What is COP 27 and Why it Matters

The 2022 United Nations Climate Change Conference (COP27) is the 27th U.N. Climate Change conference that was held from November 6th until November 18 in Egypt. Under the U.N. Framework Convention on Climate Change (UNFCCC) in 1992, every country in the treaty is bound to combat “dangerous human interference with the climate system” and find ways to reduce greenhouse gas emissions globally in an equitable way. COP is short for “Conference of the Parties,” and the annual meetings were held to initiate global cooperation on climate change. 

The world is facing a myriad of environmental challenges, such as extreme weather, an energy crisis accelerated by the war in Ukraine, and continuous sea-level rise. Yet, scientific data repeatedly indicated that the global effort to protect our planet is inadequate. Last year’s COP 26, held five years after the Paris agreement, ended with the adaptation of the “Glasgow Climate Accord,” in which nations agreed to strengthen efforts to build resilience to climate change. Alok Sharma, a British politician who served as the President of COP26, praised the progress at COP 26, but emphasized that the momentum towards climate action is “weak, and it will only survive if we keep our promises.

Food Crisis in Africa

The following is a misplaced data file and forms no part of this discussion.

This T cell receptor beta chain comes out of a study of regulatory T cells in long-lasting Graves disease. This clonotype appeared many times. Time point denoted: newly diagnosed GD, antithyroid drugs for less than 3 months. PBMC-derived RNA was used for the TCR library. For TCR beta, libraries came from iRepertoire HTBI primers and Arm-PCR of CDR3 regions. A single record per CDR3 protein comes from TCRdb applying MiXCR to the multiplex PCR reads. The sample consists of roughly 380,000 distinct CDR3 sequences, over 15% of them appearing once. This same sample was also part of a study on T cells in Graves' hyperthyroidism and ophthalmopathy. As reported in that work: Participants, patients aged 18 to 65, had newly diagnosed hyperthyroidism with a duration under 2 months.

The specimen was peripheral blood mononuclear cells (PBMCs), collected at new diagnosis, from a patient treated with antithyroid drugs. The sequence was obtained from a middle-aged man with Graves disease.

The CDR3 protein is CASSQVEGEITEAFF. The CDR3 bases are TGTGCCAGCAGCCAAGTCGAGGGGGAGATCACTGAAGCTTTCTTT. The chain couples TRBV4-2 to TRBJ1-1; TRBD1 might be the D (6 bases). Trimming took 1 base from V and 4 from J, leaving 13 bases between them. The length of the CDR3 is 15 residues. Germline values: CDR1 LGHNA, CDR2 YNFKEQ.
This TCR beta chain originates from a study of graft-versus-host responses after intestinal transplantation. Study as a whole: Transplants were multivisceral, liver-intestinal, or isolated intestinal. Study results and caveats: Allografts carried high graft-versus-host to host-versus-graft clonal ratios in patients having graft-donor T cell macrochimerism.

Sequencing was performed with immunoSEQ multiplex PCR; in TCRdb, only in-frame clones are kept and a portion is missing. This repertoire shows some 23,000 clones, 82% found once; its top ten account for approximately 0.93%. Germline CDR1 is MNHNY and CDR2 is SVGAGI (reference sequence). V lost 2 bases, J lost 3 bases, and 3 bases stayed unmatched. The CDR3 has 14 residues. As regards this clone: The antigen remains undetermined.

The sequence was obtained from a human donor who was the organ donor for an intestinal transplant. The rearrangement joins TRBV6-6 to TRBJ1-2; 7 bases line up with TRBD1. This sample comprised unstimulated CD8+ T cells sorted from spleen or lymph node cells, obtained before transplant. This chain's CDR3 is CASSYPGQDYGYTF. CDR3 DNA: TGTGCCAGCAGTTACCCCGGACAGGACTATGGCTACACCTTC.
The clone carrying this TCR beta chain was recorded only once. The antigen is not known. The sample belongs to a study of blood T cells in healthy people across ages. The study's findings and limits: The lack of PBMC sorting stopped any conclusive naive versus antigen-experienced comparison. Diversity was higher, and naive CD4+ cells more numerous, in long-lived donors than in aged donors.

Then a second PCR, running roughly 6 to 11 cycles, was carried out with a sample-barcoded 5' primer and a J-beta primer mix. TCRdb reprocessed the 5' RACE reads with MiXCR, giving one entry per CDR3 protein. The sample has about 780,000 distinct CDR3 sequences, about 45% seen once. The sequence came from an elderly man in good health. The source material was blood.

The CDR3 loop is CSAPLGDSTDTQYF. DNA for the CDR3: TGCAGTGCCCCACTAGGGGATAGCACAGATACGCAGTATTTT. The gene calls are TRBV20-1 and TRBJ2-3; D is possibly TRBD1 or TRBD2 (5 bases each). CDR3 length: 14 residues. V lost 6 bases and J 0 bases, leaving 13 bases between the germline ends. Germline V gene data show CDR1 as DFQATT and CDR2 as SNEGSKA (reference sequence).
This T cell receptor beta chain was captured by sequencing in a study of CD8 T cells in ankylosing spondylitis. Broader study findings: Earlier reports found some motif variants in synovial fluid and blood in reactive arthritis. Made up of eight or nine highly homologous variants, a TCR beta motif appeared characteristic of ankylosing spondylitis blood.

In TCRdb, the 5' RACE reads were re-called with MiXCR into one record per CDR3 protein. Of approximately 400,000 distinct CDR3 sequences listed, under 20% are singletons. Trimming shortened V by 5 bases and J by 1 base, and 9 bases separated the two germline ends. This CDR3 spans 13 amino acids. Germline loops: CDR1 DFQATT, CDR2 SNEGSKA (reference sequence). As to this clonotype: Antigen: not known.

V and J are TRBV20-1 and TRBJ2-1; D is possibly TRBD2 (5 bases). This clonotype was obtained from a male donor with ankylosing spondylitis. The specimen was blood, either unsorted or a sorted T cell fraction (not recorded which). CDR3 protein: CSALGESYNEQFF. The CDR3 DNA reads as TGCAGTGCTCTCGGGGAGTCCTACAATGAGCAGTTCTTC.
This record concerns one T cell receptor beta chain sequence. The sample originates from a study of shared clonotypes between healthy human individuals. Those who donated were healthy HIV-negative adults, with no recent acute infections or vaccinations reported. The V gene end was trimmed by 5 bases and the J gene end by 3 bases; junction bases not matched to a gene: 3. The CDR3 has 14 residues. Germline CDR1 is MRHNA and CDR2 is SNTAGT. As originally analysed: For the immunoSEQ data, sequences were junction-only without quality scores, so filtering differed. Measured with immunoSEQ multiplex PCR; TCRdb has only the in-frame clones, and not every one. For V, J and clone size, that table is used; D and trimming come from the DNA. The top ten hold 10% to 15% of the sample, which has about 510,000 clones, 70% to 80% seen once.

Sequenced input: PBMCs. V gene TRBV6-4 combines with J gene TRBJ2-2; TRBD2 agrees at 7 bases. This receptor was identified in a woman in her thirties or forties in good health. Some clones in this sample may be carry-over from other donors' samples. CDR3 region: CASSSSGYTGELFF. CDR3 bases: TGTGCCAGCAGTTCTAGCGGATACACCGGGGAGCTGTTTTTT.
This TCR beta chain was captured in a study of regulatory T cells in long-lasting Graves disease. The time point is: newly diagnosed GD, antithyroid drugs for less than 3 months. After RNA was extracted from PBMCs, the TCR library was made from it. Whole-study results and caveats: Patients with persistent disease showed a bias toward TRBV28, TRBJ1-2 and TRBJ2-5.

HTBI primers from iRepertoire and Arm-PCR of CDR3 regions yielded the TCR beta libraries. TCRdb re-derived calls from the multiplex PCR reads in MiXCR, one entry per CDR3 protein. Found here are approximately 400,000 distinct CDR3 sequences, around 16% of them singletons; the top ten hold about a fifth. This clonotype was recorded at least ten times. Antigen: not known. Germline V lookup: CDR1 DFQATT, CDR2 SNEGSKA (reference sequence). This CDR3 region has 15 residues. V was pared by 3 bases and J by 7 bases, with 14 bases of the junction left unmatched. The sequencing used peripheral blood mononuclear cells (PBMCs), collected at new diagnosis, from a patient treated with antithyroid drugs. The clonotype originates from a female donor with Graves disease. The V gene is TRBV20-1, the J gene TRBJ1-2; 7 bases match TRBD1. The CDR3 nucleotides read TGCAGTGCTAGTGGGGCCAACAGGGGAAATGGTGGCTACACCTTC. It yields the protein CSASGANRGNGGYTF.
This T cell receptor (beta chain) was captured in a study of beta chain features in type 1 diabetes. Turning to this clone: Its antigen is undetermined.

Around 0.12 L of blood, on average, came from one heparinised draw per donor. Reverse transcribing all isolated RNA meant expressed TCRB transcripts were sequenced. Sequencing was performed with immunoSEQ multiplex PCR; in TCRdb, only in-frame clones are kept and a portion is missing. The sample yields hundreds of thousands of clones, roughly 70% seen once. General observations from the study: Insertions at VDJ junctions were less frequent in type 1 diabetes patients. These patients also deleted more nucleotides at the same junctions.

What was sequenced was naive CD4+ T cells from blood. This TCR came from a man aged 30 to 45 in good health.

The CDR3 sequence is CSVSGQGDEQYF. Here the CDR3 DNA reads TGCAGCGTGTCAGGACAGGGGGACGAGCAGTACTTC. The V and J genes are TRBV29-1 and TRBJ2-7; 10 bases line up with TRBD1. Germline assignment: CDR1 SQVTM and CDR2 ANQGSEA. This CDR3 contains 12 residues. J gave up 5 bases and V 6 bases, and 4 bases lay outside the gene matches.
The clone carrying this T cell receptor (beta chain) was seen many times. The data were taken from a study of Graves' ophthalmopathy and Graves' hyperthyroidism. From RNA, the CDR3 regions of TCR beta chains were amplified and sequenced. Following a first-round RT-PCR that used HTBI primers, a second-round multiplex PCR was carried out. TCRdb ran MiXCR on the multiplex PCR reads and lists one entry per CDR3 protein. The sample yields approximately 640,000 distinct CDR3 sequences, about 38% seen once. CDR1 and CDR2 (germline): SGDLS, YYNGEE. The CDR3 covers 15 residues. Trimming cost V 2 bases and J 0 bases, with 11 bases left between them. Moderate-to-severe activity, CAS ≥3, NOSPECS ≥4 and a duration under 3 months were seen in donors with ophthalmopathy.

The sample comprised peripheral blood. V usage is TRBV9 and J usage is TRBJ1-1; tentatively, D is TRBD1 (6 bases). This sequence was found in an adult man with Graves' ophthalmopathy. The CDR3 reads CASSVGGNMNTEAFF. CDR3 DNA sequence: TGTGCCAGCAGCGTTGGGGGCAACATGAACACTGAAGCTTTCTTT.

One of the focal points of COP 27 was the resiliency of food systems. 139 million people experienced food insecurity in 24 countries or territories in 2021. The impact of the COVID-19 pandemic and the war in Ukraine has further exposed the fragility of global food systems. COP 27 was held in Africa this year, and world leaders have placed a greater focus on climate justice, especially for developing countries in the region. Past COPs have given little recognition to food systems. Only 3% of public climate finance goes toward food systems, which is 22 times less than the amount directed to the energy and transport sectors. Funding for food systems to adapt to climate change needs to be a priority. The Horn of Africa is currently suffering through a historic drought that is threatening 22 million people with starvation, while flooding in August is affecting 17 countries in West and Central Africa, displacing more than 3.4 million people with limited access to food. 

News reports on these food crises demonstrate the need for greater prioritization of agriculture in Africa as a frontline humanitarian response to reduce access constraints and foster sustainable development. Food supplies and prices are especially vulnerable to climate change in sub-Saharan Africa and East Africa due to a lack of resilience to climatic events. The majority of the population in rural communities cannot afford the infrastructure to protect their agricultural field from adverse weather. For instance, much of the croplands depend on rain to water crops, and just 6 percent of arable land is equipped with irrigation. COP 27 can provide vital resources in support of the African Union’s Green Recovery Action Plan, which aims to address the combined challenges of the COVID-19 recovery and climate change. According to the Food and Land Use Coalition, we need $300 to $350 billion per year to implement actions essential to transform our food systems. African leaders are looking to the COP 27 to make significant progress to improve food systems.